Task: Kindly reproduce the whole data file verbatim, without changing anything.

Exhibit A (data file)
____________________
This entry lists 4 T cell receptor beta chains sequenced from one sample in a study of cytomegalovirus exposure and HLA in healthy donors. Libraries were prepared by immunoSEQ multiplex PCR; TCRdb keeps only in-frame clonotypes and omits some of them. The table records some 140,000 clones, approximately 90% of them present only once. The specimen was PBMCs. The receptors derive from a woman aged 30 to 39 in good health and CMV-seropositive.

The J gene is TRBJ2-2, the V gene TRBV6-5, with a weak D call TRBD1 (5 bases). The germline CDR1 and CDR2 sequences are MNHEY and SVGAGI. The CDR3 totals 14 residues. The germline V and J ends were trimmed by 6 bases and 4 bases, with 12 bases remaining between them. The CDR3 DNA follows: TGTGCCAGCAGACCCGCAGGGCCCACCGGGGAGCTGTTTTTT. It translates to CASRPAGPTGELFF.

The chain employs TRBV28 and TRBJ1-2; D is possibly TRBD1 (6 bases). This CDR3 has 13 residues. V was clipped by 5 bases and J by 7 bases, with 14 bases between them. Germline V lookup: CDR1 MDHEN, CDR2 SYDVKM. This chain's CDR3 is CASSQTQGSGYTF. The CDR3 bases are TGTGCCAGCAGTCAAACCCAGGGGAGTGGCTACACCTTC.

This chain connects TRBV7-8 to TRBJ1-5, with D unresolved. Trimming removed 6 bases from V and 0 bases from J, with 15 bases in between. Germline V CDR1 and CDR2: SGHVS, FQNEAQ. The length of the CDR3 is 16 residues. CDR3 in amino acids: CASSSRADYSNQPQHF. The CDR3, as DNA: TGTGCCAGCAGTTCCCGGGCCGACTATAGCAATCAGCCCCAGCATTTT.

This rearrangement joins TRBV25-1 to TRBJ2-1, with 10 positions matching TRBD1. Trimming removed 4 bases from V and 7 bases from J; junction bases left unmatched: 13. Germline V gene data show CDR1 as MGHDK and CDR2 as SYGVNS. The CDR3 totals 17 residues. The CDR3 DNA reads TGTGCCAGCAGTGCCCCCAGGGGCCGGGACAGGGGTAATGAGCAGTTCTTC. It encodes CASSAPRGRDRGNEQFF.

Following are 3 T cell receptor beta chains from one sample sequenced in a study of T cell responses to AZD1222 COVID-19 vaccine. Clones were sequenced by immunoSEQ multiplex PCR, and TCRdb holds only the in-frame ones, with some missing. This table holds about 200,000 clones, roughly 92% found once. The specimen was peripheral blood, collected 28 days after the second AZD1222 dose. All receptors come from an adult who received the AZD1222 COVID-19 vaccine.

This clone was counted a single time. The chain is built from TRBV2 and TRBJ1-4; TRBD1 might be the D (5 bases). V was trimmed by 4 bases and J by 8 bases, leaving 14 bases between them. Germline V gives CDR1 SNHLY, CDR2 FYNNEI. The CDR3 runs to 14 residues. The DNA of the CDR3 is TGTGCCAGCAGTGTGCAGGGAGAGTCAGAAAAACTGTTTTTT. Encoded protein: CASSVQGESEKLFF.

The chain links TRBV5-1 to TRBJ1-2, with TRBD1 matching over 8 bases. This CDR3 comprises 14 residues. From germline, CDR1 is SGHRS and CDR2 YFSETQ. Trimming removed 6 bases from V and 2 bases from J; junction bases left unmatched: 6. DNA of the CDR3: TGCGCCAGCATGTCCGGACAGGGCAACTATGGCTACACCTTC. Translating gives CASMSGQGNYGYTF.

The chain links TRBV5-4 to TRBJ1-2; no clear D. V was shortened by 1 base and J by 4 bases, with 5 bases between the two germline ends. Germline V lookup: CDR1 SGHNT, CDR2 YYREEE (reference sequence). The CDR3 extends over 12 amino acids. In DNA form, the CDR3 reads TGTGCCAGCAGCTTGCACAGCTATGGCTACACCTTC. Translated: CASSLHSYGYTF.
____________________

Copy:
This entry lists 4 T cell receptor beta chains sequenced from one sample in a study of cytomegalovirus exposure and HLA in healthy donors. Libraries were prepared by immunoSEQ multiplex PCR; TCRdb keeps only in-frame clonotypes and omits some of them. The table records some 140,000 clones, approximately 90% of them present only once. The specimen was PBMCs. The receptors derive from a woman aged 30 to 39 in good health and CMV-seropositive.

The J gene is TRBJ2-2, the V gene TRBV6-5, with a weak D call TRBD1 (5 bases). The germline CDR1 and CDR2 sequences are MNHEY and SVGAGI. The CDR3 totals 14 residues. The germline V and J ends were trimmed by 6 bases and 4 bases, with 12 bases remaining between them. The CDR3 DNA follows: TGTGCCAGCAGACCCGCAGGGCCCACCGGGGAGCTGTTTTTT. It translates to CASRPAGPTGELFF.

The chain employs TRBV28 and TRBJ1-2; D is possibly TRBD1 (6 bases). This CDR3 has 13 residues. V was clipped by 5 bases and J by 7 bases, with 14 bases between them. Germline V lookup: CDR1 MDHEN, CDR2 SYDVKM. This chain's CDR3 is CASSQTQGSGYTF. The CDR3 bases are TGTGCCAGCAGTCAAACCCAGGGGAGTGGCTACACCTTC.

This chain connects TRBV7-8 to TRBJ1-5, with D unresolved. Trimming removed 6 bases from V and 0 bases from J, with 15 bases in between. Germline V CDR1 and CDR2: SGHVS, FQNEAQ. The length of the CDR3 is 16 residues. CDR3 in amino acids: CASSSRADYSNQPQHF. The CDR3, as DNA: TGTGCCAGCAGTTCCCGGGCCGACTATAGCAATCAGCCCCAGCATTTT.

This rearrangement joins TRBV25-1 to TRBJ2-1, with 10 positions matching TRBD1. Trimming removed 4 bases from V and 7 bases from J; junction bases left unmatched: 13. Germline V gene data show CDR1 as MGHDK and CDR2 as SYGVNS. The CDR3 totals 17 residues. The CDR3 DNA reads TGTGCCAGCAGTGCCCCCAGGGGCCGGGACAGGGGTAATGAGCAGTTCTTC. It encodes CASSAPRGRDRGNEQFF.

Following are 3 T cell receptor beta chains from one sample sequenced in a study of T cell responses to AZD1222 COVID-19 vaccine. Clones were sequenced by immunoSEQ multiplex PCR, and TCRdb holds only the in-frame ones, with some missing. This table holds about 200,000 clones, roughly 92% found once. The specimen was peripheral blood, collected 28 days after the second AZD1222 dose. All receptors come from an adult who received the AZD1222 COVID-19 vaccine.

This clone was counted a single time. The chain is built from TRBV2 and TRBJ1-4; TRBD1 might be the D (5 bases). V was trimmed by 4 bases and J by 8 bases, leaving 14 bases between them. Germline V gives CDR1 SNHLY, CDR2 FYNNEI. The CDR3 runs to 14 residues. The DNA of the CDR3 is TGTGCCAGCAGTGTGCAGGGAGAGTCAGAAAAACTGTTTTTT. Encoded protein: CASSVQGESEKLFF.

The chain links TRBV5-1 to TRBJ1-2, with TRBD1 matching over 8 bases. This CDR3 comprises 14 residues. From germline, CDR1 is SGHRS and CDR2 YFSETQ. Trimming removed 6 bases from V and 2 bases from J; junction bases left unmatched: 6. DNA of the CDR3: TGCGCCAGCATGTCCGGACAGGGCAACTATGGCTACACCTTC. Translating gives CASMSGQGNYGYTF.

The chain links TRBV5-4 to TRBJ1-2; no clear D. V was shortened by 1 base and J by 4 bases, with 5 bases between the two germline ends. Germline V lookup: CDR1 SGHNT, CDR2 YYREEE (reference sequence). The CDR3 extends over 12 amino acids. In DNA form, the CDR3 reads TGTGCCAGCAGCTTGCACAGCTATGGCTACACCTTC. Translated: CASSLHSYGYTF.